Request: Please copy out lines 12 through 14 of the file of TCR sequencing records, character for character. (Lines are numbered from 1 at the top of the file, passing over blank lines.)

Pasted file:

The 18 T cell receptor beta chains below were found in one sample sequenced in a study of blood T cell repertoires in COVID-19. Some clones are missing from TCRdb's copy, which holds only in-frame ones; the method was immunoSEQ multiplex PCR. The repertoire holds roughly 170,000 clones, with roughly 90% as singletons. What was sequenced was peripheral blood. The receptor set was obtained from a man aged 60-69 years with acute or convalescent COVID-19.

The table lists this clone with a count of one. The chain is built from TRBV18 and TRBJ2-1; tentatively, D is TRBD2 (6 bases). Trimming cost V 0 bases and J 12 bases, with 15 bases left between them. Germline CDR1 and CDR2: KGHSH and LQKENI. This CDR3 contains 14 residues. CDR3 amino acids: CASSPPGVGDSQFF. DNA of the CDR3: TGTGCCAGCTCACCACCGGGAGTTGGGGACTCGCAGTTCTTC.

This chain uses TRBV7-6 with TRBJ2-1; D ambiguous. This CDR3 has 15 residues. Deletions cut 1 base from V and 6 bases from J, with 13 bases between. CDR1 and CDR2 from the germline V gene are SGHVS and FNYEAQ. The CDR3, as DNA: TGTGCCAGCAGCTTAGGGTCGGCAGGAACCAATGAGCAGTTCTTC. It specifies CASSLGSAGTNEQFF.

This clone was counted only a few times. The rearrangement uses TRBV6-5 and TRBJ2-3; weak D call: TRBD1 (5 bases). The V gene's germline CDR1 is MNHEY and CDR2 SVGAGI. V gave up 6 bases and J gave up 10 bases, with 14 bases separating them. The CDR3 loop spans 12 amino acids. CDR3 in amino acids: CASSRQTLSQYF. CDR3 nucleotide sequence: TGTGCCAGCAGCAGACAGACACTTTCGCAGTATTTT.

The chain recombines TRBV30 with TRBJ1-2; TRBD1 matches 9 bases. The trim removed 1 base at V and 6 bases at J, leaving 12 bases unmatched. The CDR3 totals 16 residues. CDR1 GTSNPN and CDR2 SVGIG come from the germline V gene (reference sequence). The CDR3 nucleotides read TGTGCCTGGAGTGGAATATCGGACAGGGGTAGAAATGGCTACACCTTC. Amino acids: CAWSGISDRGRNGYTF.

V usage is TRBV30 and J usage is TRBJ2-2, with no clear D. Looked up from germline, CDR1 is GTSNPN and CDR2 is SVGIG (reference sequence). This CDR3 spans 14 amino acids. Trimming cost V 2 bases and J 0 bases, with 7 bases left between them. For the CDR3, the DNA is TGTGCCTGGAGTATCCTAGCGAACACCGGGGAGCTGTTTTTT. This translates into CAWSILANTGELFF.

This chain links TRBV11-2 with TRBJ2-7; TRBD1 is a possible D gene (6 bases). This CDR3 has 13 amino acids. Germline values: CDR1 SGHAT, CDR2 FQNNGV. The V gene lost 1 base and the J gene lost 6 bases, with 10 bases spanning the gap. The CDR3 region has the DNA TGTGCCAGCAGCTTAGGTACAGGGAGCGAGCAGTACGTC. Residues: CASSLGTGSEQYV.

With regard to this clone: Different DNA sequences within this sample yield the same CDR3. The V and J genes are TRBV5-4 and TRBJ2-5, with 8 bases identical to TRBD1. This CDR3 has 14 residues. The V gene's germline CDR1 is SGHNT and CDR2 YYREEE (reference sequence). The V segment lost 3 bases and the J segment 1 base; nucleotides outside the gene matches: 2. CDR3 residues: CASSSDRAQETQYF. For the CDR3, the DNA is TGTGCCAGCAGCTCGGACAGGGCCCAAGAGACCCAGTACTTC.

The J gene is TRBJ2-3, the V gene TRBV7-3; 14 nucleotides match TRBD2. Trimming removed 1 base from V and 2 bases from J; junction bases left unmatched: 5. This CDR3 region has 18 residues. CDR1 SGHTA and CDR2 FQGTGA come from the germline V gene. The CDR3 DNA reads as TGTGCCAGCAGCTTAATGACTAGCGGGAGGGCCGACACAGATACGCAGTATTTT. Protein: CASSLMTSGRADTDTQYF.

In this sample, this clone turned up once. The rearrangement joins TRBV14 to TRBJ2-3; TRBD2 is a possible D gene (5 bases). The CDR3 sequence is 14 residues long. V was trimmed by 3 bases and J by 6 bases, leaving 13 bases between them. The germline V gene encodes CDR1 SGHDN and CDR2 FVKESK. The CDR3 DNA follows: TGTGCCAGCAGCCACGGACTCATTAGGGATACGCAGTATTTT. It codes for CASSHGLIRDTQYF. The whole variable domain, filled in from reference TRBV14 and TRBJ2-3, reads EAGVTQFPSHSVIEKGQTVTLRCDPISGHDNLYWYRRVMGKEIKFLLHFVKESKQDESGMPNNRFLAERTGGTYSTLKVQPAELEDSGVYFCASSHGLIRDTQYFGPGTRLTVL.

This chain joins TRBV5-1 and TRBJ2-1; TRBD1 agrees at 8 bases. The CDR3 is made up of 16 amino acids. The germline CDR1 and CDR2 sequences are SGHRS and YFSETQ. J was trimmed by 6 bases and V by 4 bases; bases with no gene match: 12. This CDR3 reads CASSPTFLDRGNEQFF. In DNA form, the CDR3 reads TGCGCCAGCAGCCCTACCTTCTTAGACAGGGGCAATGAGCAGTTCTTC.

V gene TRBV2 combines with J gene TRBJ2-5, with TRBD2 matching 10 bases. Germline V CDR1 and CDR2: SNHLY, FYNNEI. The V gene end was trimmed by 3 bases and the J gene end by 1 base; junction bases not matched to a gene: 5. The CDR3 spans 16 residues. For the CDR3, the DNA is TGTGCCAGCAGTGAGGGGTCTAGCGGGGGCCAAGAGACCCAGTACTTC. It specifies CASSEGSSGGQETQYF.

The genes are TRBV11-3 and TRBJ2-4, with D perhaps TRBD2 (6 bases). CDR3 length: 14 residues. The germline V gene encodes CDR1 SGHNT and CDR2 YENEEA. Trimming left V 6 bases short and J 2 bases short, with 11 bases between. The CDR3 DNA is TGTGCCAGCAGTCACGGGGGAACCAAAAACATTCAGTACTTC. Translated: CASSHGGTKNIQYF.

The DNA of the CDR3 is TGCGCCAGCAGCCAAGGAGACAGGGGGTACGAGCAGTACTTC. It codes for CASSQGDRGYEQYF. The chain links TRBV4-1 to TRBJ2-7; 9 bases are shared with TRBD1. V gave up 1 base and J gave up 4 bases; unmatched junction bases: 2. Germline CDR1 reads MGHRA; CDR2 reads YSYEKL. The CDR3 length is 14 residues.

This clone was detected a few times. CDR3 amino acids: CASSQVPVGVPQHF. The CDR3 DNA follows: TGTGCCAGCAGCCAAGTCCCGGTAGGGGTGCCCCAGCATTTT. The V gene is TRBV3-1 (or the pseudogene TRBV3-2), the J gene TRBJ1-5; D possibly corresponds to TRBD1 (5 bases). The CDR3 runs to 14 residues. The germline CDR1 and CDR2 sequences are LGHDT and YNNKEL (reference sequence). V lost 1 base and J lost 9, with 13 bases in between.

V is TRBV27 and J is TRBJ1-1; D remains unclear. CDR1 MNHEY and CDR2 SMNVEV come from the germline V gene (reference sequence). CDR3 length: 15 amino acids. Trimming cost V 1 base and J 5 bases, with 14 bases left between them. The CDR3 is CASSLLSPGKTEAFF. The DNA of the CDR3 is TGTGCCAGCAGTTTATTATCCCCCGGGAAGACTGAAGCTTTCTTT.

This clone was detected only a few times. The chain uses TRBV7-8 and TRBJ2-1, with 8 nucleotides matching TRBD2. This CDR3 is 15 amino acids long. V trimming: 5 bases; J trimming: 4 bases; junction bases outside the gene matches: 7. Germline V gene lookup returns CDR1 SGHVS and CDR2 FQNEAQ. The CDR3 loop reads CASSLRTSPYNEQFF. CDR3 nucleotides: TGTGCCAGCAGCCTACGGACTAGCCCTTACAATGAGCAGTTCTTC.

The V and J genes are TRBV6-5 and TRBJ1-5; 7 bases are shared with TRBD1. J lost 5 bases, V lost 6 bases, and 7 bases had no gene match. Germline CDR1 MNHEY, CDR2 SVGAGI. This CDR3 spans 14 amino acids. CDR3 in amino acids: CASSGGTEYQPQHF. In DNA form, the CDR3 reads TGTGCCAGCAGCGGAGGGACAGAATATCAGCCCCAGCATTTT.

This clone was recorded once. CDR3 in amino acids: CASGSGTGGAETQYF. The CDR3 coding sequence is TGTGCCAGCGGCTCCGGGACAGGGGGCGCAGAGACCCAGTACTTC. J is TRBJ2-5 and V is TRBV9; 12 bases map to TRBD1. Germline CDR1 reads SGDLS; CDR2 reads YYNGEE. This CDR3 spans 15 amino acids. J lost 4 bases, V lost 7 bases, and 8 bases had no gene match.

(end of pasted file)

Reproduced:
V gene TRBV2 combines with J gene TRBJ2-5, with TRBD2 matching 10 bases. Germline V CDR1 and CDR2: SNHLY, FYNNEI. The V gene end was trimmed by 3 bases and the J gene end by 1 base; junction bases not matched to a gene: 5. The CDR3 spans 16 residues. For the CDR3, the DNA is TGTGCCAGCAGTGAGGGGTCTAGCGGGGGCCAAGAGACCCAGTACTTC. It specifies CASSEGSSGGQETQYF.

The genes are TRBV11-3 and TRBJ2-4, with D perhaps TRBD2 (6 bases). CDR3 length: 14 residues. The germline V gene encodes CDR1 SGHNT and CDR2 YENEEA. Trimming left V 6 bases short and J 2 bases short, with 11 bases between. The CDR3 DNA is TGTGCCAGCAGTCACGGGGGAACCAAAAACATTCAGTACTTC. Translated: CASSHGGTKNIQYF.

The DNA of the CDR3 is TGCGCCAGCAGCCAAGGAGACAGGGGGTACGAGCAGTACTTC. It codes for CASSQGDRGYEQYF. The chain links TRBV4-1 to TRBJ2-7; 9 bases are shared with TRBD1. V gave up 1 base and J gave up 4 bases; unmatched junction bases: 2. Germline CDR1 reads MGHRA; CDR2 reads YSYEKL. The CDR3 length is 14 residues.